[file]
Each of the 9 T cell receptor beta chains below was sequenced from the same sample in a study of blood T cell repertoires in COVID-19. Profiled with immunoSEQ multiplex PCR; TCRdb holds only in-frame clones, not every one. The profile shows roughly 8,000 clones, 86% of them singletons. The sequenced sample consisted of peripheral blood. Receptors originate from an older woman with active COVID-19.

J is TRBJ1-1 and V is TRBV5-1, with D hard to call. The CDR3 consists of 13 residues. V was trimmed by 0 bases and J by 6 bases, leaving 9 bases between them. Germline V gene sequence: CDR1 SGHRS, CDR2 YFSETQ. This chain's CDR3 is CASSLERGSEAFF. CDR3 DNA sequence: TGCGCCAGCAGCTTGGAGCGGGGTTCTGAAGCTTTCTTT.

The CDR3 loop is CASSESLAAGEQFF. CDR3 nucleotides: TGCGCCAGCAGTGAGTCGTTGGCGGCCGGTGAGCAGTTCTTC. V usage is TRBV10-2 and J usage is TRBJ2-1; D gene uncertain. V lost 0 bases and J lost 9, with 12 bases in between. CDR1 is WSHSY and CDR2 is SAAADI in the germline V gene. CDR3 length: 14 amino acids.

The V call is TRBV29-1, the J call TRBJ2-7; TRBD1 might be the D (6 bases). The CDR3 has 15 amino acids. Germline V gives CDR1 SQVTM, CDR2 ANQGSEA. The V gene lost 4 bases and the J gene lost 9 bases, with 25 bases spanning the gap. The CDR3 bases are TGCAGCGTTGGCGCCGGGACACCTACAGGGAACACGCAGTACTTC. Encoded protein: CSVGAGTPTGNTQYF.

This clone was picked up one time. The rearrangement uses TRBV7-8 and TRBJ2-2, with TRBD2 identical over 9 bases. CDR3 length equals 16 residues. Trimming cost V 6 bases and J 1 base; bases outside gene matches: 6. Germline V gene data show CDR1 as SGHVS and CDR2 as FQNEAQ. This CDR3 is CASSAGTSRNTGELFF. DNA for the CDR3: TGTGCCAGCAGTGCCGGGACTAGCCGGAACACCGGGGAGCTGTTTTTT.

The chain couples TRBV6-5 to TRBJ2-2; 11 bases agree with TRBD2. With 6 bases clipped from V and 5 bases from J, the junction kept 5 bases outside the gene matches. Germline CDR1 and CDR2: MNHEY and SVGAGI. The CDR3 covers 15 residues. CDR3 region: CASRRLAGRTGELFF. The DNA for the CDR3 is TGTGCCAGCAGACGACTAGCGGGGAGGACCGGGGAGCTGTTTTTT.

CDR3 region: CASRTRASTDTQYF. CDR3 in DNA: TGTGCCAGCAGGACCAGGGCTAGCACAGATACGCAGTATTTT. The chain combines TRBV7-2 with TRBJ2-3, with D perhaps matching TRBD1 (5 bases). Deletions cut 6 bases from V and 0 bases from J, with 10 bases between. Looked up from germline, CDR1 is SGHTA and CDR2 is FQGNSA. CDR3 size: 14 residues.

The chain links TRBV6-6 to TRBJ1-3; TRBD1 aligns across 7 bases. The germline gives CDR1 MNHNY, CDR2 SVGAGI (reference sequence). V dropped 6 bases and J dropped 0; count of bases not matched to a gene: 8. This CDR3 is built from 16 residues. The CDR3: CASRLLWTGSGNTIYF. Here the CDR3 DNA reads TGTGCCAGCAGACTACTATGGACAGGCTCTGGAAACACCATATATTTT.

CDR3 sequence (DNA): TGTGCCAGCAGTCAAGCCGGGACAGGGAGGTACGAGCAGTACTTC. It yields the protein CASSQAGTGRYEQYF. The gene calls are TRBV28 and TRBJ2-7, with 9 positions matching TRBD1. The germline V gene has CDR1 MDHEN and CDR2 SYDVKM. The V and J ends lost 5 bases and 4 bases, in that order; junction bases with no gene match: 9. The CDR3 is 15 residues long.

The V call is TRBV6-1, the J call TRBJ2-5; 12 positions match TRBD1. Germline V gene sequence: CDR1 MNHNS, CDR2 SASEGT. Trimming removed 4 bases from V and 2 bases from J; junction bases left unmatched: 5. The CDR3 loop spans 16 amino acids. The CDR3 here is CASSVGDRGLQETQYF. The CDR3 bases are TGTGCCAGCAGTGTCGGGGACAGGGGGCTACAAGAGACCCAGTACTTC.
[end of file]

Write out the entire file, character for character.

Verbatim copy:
Each of the 9 T cell receptor beta chains below was sequenced from the same sample in a study of blood T cell repertoires in COVID-19. Profiled with immunoSEQ multiplex PCR; TCRdb holds only in-frame clones, not every one. The profile shows roughly 8,000 clones, 86% of them singletons. The sequenced sample consisted of peripheral blood. Receptors originate from an older woman with active COVID-19.

J is TRBJ1-1 and V is TRBV5-1, with D hard to call. The CDR3 consists of 13 residues. V was trimmed by 0 bases and J by 6 bases, leaving 9 bases between them. Germline V gene sequence: CDR1 SGHRS, CDR2 YFSETQ. This chain's CDR3 is CASSLERGSEAFF. CDR3 DNA sequence: TGCGCCAGCAGCTTGGAGCGGGGTTCTGAAGCTTTCTTT.

The CDR3 loop is CASSESLAAGEQFF. CDR3 nucleotides: TGCGCCAGCAGTGAGTCGTTGGCGGCCGGTGAGCAGTTCTTC. V usage is TRBV10-2 and J usage is TRBJ2-1; D gene uncertain. V lost 0 bases and J lost 9, with 12 bases in between. CDR1 is WSHSY and CDR2 is SAAADI in the germline V gene. CDR3 length: 14 amino acids.

The V call is TRBV29-1, the J call TRBJ2-7; TRBD1 might be the D (6 bases). The CDR3 has 15 amino acids. Germline V gives CDR1 SQVTM, CDR2 ANQGSEA. The V gene lost 4 bases and the J gene lost 9 bases, with 25 bases spanning the gap. The CDR3 bases are TGCAGCGTTGGCGCCGGGACACCTACAGGGAACACGCAGTACTTC. Encoded protein: CSVGAGTPTGNTQYF.

This clone was picked up one time. The rearrangement uses TRBV7-8 and TRBJ2-2, with TRBD2 identical over 9 bases. CDR3 length equals 16 residues. Trimming cost V 6 bases and J 1 base; bases outside gene matches: 6. Germline V gene data show CDR1 as SGHVS and CDR2 as FQNEAQ. This CDR3 is CASSAGTSRNTGELFF. DNA for the CDR3: TGTGCCAGCAGTGCCGGGACTAGCCGGAACACCGGGGAGCTGTTTTTT.

The chain couples TRBV6-5 to TRBJ2-2; 11 bases agree with TRBD2. With 6 bases clipped from V and 5 bases from J, the junction kept 5 bases outside the gene matches. Germline CDR1 and CDR2: MNHEY and SVGAGI. The CDR3 covers 15 residues. CDR3 region: CASRRLAGRTGELFF. The DNA for the CDR3 is TGTGCCAGCAGACGACTAGCGGGGAGGACCGGGGAGCTGTTTTTT.

CDR3 region: CASRTRASTDTQYF. CDR3 in DNA: TGTGCCAGCAGGACCAGGGCTAGCACAGATACGCAGTATTTT. The chain combines TRBV7-2 with TRBJ2-3, with D perhaps matching TRBD1 (5 bases). Deletions cut 6 bases from V and 0 bases from J, with 10 bases between. Looked up from germline, CDR1 is SGHTA and CDR2 is FQGNSA. CDR3 size: 14 residues.

The chain links TRBV6-6 to TRBJ1-3; TRBD1 aligns across 7 bases. The germline gives CDR1 MNHNY, CDR2 SVGAGI (reference sequence). V dropped 6 bases and J dropped 0; count of bases not matched to a gene: 8. This CDR3 is built from 16 residues. The CDR3: CASRLLWTGSGNTIYF. Here the CDR3 DNA reads TGTGCCAGCAGACTACTATGGACAGGCTCTGGAAACACCATATATTTT.

CDR3 sequence (DNA): TGTGCCAGCAGTCAAGCCGGGACAGGGAGGTACGAGCAGTACTTC. It yields the protein CASSQAGTGRYEQYF. The gene calls are TRBV28 and TRBJ2-7, with 9 positions matching TRBD1. The germline V gene has CDR1 MDHEN and CDR2 SYDVKM. The V and J ends lost 5 bases and 4 bases, in that order; junction bases with no gene match: 9. The CDR3 is 15 residues long.

The V call is TRBV6-1, the J call TRBJ2-5; 12 positions match TRBD1. Germline V gene sequence: CDR1 MNHNS, CDR2 SASEGT. Trimming removed 4 bases from V and 2 bases from J; junction bases left unmatched: 5. The CDR3 loop spans 16 amino acids. The CDR3 here is CASSVGDRGLQETQYF. The CDR3 bases are TGTGCCAGCAGTGTCGGGGACAGGGGGCTACAAGAGACCCAGTACTTC.